Iris pallida variegata Gold has variegated creamy-gold and green foliage and a sweet fragrance.Iris pallida variegata Gold has variegated creamy-gold and green foliage and a sweet fragrance.

Growing Bearded Iris In The Waterwise Garden

by David Salman, High Country Gardens Chief Horticulturist

Growing Bearded Iris is simple, straightforward and easily managed by the beginner gardener or master gardener alike.

The Iris family is a big one that includes numerous species and an uncountable number of hybrid cultivars created by Iris breeders around the world. One of the most widely grown are the Bearded Iris. The "beard' on a bearded Iris refers to the fuzzy growth on the tops of the three "fall" (downward growing) petals that surround the three "standard" (upward growing) petals. They come in a wide array of solid and bi-colored combinations and have been a favorite garden flower for many, many generations here in the US and Europe.

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When and Where To Plant Bearded Iris

Bearded Irises grow well across most of the US (except for the Gulf Coast, Florida and the Deep South). For western gardeners, growing Bearded Iris is quite straightforward, as these tough, durable plants thrive in our dry climates requiring only occasional watering once established. When planted into fast-draining soils with full sun exposure, they are long-lived and multiply nicely to form showy blooming clumps.

Bearded Iris can be planted as potted plants in spring or as bare-root rhizomes in late summer. Be sure to get your bare-root Iris in the ground at least 6 weeks before the first average frost date in your area, to make sure they are established before the ground freezes in winter.

To plant Bearded Iris rhizomes:

  • Dig a 3-to-4-inch thick layer of compost,  a few handfuls of natural soft rock phosphate, and Yum Yum Mix into the top 8-10” of the soil.
  • Plant so that the shoulders of the rhizomes are just above the surface of the soil. Don’t plant them too deep.

Keep Them Blooming with Regular Fertilization

In the garden, Bearded Irises are heavy feeders and need regular fertilization to bloom strongly and multiply. I recommend top dressing with a mix of high-quality compost, Yum Yum Mix, and some soft rock phosphate or bat guano in the spring, and again about a month after they have bloomed. Just scatter several cups of this soil-building mix in a ring around the clumps. Avoid high nitrogen chemical fertilizers, as it degrades the soil over time and promotes leaf growth at the expense of flowering.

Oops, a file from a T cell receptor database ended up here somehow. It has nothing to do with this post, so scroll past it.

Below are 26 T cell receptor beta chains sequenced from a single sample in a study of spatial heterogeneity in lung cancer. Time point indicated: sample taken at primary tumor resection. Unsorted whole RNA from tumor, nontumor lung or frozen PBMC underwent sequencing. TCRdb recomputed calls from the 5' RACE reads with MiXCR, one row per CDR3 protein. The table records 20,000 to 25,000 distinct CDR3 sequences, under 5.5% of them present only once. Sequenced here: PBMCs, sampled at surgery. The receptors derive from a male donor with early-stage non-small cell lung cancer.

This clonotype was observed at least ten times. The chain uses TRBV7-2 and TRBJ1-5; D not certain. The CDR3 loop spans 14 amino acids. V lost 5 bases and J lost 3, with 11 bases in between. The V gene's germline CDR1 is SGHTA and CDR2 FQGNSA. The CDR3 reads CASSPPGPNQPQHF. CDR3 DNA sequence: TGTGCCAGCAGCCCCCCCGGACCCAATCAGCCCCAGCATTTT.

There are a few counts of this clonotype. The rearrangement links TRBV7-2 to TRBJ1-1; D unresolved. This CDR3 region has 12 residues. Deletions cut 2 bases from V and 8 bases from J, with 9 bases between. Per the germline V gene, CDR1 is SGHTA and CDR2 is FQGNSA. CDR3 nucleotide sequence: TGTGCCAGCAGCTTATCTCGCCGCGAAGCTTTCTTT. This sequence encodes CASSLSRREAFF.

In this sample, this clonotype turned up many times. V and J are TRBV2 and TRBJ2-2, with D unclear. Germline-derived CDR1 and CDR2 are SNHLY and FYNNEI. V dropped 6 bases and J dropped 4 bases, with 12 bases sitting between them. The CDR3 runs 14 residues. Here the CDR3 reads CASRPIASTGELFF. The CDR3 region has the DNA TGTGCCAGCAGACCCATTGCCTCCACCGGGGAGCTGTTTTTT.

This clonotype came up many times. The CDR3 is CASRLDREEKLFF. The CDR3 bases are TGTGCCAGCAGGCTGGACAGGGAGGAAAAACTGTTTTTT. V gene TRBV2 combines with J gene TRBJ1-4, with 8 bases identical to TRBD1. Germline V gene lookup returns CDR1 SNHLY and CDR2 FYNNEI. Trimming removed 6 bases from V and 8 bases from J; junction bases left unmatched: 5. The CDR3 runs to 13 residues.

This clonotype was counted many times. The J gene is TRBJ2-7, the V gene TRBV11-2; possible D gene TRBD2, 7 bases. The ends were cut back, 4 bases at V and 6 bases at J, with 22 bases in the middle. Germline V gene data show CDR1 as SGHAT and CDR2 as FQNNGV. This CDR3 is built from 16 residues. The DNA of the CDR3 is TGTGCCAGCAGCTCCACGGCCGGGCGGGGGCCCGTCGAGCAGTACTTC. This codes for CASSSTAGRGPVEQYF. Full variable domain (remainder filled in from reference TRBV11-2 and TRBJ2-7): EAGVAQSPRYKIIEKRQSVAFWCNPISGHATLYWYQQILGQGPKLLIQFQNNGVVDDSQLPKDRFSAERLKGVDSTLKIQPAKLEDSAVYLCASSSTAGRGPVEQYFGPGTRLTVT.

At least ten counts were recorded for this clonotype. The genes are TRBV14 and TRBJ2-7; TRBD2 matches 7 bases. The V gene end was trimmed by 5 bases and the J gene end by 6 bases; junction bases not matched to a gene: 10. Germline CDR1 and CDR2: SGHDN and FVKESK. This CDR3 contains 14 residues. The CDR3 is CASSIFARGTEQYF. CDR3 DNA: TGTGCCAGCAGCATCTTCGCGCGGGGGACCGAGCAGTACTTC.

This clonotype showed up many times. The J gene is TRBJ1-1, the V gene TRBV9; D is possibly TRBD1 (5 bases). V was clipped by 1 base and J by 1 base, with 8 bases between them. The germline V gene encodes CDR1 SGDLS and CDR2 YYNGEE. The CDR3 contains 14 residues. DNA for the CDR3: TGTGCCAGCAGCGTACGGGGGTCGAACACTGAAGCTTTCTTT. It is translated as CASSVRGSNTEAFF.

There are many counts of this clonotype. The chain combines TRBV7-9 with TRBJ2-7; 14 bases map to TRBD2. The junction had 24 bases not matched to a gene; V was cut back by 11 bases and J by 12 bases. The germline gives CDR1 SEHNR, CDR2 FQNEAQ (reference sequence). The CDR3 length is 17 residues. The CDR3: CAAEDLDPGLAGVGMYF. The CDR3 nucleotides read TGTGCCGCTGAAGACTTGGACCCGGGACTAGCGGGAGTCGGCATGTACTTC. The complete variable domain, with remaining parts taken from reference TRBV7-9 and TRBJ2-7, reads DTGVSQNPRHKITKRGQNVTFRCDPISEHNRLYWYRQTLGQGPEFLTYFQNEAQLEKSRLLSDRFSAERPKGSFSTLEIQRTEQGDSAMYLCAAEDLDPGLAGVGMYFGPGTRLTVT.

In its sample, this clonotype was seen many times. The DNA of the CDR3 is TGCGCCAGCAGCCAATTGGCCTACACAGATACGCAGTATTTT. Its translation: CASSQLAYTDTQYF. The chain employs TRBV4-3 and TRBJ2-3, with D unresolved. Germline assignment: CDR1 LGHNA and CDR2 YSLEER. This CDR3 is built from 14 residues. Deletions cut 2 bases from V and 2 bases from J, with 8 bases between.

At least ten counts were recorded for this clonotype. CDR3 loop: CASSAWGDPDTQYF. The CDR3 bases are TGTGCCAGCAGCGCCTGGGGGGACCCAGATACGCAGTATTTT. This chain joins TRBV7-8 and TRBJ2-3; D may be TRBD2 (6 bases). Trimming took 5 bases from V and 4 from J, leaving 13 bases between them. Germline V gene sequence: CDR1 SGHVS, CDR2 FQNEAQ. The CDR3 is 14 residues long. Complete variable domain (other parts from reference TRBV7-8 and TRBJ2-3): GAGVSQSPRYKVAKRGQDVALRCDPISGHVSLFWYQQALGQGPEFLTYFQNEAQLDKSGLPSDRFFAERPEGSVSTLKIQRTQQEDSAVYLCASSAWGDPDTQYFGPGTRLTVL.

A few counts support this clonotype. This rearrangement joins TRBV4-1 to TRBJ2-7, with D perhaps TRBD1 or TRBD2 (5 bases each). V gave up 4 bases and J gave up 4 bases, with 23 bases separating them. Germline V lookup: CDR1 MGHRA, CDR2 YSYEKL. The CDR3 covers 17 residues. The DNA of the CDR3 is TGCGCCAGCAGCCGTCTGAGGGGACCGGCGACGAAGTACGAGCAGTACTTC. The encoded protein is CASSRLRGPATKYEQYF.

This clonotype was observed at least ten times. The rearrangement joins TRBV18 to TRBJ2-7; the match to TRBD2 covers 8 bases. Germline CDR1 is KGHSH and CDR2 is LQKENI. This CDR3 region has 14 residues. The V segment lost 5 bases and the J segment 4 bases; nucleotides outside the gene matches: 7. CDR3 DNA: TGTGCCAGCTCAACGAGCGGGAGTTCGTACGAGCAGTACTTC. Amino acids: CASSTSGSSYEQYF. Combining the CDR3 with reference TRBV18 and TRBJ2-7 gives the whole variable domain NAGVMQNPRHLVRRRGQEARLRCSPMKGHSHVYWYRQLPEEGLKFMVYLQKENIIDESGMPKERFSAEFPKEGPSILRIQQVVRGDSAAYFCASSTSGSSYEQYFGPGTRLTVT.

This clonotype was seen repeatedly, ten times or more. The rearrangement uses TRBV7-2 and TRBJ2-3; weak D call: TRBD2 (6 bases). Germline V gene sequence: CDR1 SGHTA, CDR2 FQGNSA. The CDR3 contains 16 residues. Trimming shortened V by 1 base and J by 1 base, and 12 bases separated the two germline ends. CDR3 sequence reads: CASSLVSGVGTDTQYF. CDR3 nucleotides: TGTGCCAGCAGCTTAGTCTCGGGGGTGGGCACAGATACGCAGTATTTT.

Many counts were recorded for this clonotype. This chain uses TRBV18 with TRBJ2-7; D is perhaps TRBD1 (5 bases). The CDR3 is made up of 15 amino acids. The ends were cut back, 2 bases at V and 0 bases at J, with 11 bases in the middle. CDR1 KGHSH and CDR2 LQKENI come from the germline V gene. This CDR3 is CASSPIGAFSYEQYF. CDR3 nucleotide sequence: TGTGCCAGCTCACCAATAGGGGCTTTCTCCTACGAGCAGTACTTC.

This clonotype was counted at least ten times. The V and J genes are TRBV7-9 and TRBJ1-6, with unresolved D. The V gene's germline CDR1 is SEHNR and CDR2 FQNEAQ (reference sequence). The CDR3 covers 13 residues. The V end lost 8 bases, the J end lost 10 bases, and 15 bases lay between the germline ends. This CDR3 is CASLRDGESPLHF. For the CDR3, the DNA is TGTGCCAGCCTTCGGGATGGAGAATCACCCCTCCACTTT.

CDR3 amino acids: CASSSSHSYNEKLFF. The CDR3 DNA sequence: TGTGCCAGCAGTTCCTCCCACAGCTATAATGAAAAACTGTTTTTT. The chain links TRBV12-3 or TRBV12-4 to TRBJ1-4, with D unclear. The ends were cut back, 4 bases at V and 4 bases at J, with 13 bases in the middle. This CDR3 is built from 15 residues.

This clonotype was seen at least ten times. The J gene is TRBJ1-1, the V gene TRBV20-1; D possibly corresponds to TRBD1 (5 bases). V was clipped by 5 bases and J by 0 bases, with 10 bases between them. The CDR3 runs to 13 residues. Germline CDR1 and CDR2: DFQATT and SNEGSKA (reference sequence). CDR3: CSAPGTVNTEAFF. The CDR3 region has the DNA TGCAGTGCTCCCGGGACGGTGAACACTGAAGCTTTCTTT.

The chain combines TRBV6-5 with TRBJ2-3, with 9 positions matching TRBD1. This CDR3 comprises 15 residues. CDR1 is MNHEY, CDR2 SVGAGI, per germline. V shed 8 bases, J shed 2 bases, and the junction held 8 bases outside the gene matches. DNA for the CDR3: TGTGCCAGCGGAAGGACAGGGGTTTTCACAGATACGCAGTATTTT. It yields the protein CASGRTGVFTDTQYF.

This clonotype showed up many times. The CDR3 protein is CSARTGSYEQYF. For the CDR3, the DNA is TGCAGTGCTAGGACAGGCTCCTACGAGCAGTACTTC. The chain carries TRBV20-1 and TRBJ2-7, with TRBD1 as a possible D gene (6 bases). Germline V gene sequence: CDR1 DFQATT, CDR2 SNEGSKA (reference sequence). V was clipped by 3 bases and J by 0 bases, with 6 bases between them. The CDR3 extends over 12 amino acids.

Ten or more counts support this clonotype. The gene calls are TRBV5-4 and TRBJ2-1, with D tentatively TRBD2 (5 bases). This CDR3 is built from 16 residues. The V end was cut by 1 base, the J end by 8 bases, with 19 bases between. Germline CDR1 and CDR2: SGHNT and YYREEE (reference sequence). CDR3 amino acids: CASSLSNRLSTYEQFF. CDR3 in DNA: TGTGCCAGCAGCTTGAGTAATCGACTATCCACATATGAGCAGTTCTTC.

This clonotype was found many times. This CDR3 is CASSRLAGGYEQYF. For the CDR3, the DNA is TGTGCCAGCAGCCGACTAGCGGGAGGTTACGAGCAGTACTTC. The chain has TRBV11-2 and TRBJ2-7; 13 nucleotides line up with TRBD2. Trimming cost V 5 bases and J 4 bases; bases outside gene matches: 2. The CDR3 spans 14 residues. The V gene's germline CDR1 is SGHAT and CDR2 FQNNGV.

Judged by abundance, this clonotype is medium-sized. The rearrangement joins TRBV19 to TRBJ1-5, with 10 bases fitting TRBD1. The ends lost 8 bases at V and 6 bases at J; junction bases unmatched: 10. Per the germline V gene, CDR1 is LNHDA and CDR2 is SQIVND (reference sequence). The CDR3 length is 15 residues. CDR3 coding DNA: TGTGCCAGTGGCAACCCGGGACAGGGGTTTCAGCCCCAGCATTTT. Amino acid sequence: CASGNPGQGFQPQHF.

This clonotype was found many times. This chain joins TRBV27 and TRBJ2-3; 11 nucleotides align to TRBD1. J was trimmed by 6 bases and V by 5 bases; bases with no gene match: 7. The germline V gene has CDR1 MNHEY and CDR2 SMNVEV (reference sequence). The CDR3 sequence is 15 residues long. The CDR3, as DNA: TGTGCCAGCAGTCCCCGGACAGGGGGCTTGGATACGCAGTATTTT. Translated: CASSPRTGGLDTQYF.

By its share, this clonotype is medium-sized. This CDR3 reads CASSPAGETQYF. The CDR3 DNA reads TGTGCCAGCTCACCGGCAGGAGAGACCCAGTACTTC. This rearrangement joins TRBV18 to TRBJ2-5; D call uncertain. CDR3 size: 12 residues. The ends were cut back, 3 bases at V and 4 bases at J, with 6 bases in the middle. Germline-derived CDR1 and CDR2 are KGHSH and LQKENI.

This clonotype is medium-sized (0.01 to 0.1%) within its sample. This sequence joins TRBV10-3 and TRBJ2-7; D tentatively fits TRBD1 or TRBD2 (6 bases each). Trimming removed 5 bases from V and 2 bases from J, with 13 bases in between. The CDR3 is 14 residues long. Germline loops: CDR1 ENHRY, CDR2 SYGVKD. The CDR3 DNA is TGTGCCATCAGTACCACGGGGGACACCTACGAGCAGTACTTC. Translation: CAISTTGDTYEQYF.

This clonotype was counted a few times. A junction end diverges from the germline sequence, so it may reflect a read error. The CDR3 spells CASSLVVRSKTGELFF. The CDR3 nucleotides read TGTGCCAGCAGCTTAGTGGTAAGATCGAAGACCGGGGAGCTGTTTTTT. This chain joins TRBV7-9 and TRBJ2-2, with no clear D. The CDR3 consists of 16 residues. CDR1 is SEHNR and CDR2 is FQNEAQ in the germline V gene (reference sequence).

In terms of maintenance, the best time to divide your Iris clumps is in August, every 3-5 years.  When they stop blooming or the flowers are sparse, this is an indication that they are crowded and the soil is low in nutrients and needs to be enriched.

Just dig the plants out of the ground, shake off the soil, and cut the rhizomes (fleshy roots) into pieces with a sharp clean garden knife. Be sure to include a fan or two of leaves on each piece of rhizome.  If you have some dusting sulfur, dip the cut ends into it and let the rhizomes dry for a day or two in the shade so the cuts callus over. Replant as outlined above.

Growing Bearded Iris With Great Companion Plants

To complement your colorful bearded Iris flowers, it's advisable to plant other flowering perennial companions that bloom in late spring and enjoy drier soils and full sun.

  • 'Mesa Peach' Blanket Flower (Gaillardia aristata)- The big, peachy-gold petals of 'Mesa Peach' go beautifully with any of the blue and purple Bearded Iris.
  • 'Little Night' European Sage (Salvia sylvestris) is a natural to combine with the yellow, pink, and apricot blooming Iris. 'Little Night' is a compact grower that should be planted in front of the Iris clumps where its deep indigo blue late spring flower spikes offer a stunning color combination and contrasting shape to the ruffled Iris blooms.
  • 'Shimmer' Evening Primrose (Oenothera fremontii) has attractive green turning to silver foliage and bright lemon-yellow flowers to complement the Iris. 'Shimmer' grows to form a low-growing mat of foliage that contrasts nicely in color and shapes with the sword-like Iris leaves.

Here are a few of my favorite Beard Iris cultivars:

'Paul Black' - With dark purple standards and falls and a wonderful bright orange beard, this tall grower should be planted at the back of the border. Nice with other yellow flowered perennials.
'Amarillo' - This glowing deep yellow Iris is a stunner and especially nice planted with blue and purple flowered perennials. Medium sized at 36" in height.
Variegated Sweet Iris (Iris pallida 'Variegata') - This sweetly scented Iris has both handsome violet-blue flowers and variegated foliage with ribbons of green, white and creamy-yellow. I enjoy this one as much for its colorful foliage as for its fragrant flowers.

Bearded Iris & Salvia in a sidewalk garden. Customer photo by Josie T.Bearded Iris & Salvia in a sidewalk garden. Customer photo by Josie T.
Bearded Iris & Salvia in a sidewalk garden. Customer photo by Josie T.

Shop Bearded Iris

Perennial Bearded Irises are tough, hardy perennials and a welcome sign of summer. Drawing its name from the Greek word for rainbow, these elegant flowers are bursting with color.